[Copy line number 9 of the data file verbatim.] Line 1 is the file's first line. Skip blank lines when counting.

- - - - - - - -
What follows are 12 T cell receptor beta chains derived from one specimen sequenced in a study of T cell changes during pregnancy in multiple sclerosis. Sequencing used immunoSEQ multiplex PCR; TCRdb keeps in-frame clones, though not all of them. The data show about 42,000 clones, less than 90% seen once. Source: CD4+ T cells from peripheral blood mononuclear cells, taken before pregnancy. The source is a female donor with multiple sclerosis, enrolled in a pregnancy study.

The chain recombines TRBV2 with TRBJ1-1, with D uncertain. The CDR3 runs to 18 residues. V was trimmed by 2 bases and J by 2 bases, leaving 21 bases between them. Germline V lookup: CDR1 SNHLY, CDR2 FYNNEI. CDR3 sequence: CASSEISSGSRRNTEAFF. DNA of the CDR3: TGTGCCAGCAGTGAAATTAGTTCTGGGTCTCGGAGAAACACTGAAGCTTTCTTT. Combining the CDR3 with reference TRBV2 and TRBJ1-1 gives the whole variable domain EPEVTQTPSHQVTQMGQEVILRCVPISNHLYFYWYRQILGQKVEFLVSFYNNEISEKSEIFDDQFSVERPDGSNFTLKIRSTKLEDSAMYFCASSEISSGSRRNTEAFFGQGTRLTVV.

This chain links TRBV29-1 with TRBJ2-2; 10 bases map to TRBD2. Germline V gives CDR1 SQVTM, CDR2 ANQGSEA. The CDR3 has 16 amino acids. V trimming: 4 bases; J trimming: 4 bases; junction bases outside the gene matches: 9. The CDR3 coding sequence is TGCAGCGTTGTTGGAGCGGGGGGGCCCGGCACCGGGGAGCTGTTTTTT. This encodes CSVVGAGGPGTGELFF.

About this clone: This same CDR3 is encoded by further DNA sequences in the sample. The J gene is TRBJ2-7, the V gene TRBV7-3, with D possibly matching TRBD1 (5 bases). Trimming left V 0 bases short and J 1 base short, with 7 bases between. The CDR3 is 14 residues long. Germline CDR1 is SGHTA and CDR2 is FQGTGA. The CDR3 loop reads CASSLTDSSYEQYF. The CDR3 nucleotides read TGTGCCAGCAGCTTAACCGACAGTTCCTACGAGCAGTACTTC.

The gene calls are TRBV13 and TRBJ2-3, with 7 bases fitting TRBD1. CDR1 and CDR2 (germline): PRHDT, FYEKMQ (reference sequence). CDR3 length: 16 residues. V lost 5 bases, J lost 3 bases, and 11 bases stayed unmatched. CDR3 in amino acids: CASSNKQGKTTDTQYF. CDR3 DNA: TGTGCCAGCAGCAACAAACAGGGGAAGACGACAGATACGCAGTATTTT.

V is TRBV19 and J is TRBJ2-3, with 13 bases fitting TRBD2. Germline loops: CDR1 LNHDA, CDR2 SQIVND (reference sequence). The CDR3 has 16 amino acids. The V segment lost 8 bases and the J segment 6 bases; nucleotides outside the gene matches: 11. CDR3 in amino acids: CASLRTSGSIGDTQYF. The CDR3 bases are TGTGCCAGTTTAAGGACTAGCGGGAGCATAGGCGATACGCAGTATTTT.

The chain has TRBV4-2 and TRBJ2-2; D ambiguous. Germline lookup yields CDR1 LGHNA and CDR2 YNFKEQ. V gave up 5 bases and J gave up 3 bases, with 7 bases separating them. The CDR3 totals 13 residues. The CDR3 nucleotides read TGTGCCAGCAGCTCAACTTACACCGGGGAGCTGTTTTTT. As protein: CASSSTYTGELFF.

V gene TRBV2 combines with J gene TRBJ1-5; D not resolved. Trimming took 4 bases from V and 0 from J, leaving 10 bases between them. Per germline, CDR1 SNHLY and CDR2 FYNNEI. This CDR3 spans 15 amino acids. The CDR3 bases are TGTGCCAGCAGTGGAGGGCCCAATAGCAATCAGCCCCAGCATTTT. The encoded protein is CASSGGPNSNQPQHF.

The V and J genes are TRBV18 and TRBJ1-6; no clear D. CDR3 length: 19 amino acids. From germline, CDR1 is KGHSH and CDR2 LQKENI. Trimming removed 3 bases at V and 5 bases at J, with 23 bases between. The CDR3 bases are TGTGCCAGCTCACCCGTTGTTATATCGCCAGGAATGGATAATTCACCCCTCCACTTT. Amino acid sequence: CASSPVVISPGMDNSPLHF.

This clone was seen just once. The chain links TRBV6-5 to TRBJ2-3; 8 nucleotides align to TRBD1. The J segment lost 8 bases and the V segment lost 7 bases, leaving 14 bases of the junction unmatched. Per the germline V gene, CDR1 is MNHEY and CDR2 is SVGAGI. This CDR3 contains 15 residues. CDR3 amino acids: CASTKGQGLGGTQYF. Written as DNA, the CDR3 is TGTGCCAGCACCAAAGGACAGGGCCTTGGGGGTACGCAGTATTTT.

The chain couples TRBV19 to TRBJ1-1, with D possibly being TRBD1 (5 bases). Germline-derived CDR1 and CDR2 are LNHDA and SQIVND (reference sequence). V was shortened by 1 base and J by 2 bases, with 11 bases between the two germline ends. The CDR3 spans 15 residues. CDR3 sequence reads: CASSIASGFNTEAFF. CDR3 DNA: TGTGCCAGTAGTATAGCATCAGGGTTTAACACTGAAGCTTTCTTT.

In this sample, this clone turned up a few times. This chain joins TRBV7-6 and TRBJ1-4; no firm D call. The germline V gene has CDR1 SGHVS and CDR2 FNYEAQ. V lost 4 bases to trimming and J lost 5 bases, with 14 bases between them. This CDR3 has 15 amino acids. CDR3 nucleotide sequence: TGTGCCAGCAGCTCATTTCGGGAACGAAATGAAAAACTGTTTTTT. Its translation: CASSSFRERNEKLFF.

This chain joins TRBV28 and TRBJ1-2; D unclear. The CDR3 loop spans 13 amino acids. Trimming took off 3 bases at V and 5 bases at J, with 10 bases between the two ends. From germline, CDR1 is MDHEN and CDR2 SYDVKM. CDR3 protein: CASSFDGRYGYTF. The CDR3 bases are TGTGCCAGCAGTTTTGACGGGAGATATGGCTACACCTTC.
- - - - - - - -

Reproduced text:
The V and J genes are TRBV18 and TRBJ1-6; no clear D. CDR3 length: 19 amino acids. From germline, CDR1 is KGHSH and CDR2 LQKENI. Trimming removed 3 bases at V and 5 bases at J, with 23 bases between. The CDR3 bases are TGTGCCAGCTCACCCGTTGTTATATCGCCAGGAATGGATAATTCACCCCTCCACTTT. Amino acid sequence: CASSPVVISPGMDNSPLHF.